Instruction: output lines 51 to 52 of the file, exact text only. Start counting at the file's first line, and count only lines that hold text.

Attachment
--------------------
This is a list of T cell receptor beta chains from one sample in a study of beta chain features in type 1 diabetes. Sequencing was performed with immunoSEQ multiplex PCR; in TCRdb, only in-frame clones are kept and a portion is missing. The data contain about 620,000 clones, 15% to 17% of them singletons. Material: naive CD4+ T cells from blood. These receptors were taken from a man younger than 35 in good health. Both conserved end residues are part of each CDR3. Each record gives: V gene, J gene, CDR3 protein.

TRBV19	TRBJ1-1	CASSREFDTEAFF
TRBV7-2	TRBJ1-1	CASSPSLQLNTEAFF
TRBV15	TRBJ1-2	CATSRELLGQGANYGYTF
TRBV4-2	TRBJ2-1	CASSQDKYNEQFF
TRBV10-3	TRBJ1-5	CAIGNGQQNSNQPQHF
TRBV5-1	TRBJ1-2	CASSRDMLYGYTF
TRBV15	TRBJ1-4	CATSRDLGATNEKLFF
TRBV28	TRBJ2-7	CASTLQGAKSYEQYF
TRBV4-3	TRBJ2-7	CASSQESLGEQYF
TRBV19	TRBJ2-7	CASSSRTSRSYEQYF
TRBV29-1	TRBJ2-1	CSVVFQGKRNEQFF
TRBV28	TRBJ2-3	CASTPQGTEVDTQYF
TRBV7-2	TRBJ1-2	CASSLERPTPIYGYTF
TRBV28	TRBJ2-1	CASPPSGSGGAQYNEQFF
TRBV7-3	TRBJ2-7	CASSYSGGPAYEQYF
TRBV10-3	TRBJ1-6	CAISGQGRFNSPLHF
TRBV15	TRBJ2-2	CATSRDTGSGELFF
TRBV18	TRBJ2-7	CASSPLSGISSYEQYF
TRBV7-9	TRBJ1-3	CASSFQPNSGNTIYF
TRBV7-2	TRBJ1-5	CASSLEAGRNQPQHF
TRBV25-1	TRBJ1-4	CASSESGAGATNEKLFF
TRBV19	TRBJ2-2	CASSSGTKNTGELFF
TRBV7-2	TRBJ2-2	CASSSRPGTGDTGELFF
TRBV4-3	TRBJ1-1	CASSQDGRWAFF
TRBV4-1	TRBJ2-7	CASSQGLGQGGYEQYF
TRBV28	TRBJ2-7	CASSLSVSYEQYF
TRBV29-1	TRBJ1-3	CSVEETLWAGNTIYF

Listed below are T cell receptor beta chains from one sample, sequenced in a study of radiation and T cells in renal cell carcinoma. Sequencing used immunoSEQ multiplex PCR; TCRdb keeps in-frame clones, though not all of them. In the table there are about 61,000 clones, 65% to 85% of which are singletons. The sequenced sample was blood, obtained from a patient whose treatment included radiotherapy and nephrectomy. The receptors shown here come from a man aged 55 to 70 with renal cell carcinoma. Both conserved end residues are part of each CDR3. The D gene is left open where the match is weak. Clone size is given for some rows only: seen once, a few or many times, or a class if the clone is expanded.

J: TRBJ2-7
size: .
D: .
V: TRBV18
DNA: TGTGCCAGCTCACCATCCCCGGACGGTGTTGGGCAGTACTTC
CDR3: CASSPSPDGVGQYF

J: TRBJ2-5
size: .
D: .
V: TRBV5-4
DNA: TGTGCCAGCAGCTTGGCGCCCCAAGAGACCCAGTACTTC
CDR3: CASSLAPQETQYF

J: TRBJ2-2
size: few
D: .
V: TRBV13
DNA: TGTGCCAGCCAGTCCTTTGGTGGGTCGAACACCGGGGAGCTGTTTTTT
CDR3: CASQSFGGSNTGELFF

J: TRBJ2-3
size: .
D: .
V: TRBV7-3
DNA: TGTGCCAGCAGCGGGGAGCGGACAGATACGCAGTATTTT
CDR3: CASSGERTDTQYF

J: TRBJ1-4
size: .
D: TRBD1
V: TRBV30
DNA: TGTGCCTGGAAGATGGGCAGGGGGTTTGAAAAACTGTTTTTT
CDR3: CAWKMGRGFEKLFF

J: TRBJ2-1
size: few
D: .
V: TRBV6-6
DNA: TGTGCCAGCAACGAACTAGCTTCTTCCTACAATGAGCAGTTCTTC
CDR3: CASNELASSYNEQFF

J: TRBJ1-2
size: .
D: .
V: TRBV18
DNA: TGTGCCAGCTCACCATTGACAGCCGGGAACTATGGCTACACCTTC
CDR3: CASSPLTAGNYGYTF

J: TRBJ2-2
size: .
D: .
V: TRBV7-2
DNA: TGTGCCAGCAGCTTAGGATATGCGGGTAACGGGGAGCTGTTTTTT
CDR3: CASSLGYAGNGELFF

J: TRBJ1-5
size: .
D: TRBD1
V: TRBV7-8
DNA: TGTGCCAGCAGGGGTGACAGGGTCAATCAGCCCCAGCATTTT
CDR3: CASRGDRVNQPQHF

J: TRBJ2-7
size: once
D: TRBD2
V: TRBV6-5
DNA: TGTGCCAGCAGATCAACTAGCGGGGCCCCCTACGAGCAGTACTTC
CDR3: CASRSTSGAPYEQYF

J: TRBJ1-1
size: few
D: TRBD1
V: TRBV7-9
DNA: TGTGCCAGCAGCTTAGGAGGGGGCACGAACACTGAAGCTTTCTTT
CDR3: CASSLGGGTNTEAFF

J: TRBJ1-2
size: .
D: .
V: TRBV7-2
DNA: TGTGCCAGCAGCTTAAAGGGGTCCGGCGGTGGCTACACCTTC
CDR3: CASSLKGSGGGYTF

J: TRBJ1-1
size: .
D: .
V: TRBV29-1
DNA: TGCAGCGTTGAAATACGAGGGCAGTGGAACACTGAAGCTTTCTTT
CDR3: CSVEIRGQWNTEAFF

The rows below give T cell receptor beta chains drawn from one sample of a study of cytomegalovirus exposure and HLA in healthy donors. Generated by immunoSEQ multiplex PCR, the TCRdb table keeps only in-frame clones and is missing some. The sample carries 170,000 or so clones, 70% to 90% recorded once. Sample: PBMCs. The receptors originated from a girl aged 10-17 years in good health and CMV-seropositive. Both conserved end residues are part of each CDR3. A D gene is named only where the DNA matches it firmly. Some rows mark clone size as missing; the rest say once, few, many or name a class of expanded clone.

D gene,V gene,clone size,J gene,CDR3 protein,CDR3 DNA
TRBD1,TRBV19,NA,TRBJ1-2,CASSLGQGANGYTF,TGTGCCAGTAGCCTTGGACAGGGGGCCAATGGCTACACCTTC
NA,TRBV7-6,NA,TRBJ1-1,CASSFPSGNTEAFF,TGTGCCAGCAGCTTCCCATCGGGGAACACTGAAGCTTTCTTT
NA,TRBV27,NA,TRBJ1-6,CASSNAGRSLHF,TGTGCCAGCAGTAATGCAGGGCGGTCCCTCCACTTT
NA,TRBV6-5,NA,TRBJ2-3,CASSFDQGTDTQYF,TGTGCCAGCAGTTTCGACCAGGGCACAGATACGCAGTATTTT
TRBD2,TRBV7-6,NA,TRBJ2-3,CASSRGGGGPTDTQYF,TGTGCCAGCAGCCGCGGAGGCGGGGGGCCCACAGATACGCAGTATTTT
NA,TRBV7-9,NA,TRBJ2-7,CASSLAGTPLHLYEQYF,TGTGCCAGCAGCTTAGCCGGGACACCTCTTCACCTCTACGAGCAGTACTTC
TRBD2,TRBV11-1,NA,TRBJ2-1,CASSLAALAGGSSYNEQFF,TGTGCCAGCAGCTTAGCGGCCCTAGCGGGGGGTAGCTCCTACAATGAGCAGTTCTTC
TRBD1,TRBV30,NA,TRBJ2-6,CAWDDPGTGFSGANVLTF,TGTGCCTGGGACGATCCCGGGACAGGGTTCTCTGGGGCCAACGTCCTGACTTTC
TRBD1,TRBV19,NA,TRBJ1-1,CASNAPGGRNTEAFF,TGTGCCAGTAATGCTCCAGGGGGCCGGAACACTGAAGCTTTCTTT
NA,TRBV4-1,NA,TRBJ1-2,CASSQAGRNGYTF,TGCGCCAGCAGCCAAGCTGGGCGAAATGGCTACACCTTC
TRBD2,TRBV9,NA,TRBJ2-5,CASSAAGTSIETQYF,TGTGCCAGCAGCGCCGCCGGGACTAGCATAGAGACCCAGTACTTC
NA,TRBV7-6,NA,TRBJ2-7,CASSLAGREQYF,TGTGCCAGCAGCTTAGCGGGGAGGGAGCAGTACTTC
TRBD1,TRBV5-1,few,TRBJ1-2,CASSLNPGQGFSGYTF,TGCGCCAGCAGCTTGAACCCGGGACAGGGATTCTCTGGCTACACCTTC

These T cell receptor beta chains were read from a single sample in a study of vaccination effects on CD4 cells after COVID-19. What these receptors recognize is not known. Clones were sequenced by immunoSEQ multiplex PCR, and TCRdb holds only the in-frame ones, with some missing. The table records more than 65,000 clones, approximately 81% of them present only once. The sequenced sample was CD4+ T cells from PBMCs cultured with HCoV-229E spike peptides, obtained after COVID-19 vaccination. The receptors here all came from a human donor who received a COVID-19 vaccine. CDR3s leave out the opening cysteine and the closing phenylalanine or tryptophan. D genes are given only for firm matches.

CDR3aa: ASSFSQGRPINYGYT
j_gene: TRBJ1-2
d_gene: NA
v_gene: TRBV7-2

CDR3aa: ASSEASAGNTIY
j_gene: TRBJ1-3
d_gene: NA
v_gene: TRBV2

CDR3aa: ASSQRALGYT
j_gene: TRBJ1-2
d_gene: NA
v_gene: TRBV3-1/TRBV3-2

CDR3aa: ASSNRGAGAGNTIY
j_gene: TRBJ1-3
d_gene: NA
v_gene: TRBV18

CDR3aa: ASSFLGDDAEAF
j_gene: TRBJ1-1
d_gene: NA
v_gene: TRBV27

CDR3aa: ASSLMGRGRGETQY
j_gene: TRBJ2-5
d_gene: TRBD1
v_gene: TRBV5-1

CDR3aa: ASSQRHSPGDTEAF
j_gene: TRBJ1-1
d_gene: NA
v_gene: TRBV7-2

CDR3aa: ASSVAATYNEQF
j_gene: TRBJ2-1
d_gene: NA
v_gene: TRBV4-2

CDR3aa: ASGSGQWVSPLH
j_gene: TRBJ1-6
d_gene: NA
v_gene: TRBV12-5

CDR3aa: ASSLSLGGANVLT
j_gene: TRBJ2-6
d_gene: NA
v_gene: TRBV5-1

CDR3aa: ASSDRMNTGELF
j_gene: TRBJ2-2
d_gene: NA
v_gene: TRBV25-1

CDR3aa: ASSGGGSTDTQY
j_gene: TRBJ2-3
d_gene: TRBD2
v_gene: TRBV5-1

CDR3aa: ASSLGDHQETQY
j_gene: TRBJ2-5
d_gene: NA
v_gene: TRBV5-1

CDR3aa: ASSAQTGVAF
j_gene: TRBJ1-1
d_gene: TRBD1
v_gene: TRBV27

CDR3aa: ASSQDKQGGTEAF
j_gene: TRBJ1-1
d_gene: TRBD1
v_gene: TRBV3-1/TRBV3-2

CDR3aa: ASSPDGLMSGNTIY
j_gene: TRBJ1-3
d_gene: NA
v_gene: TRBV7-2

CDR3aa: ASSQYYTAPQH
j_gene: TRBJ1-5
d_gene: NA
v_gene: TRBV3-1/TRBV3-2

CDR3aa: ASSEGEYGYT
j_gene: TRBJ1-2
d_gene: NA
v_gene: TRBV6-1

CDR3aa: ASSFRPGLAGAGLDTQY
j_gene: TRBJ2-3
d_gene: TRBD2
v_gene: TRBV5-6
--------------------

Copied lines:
V: TRBV7-3
DNA: TGTGCCAGCAGCGGGGAGCGGACAGATACGCAGTATTTT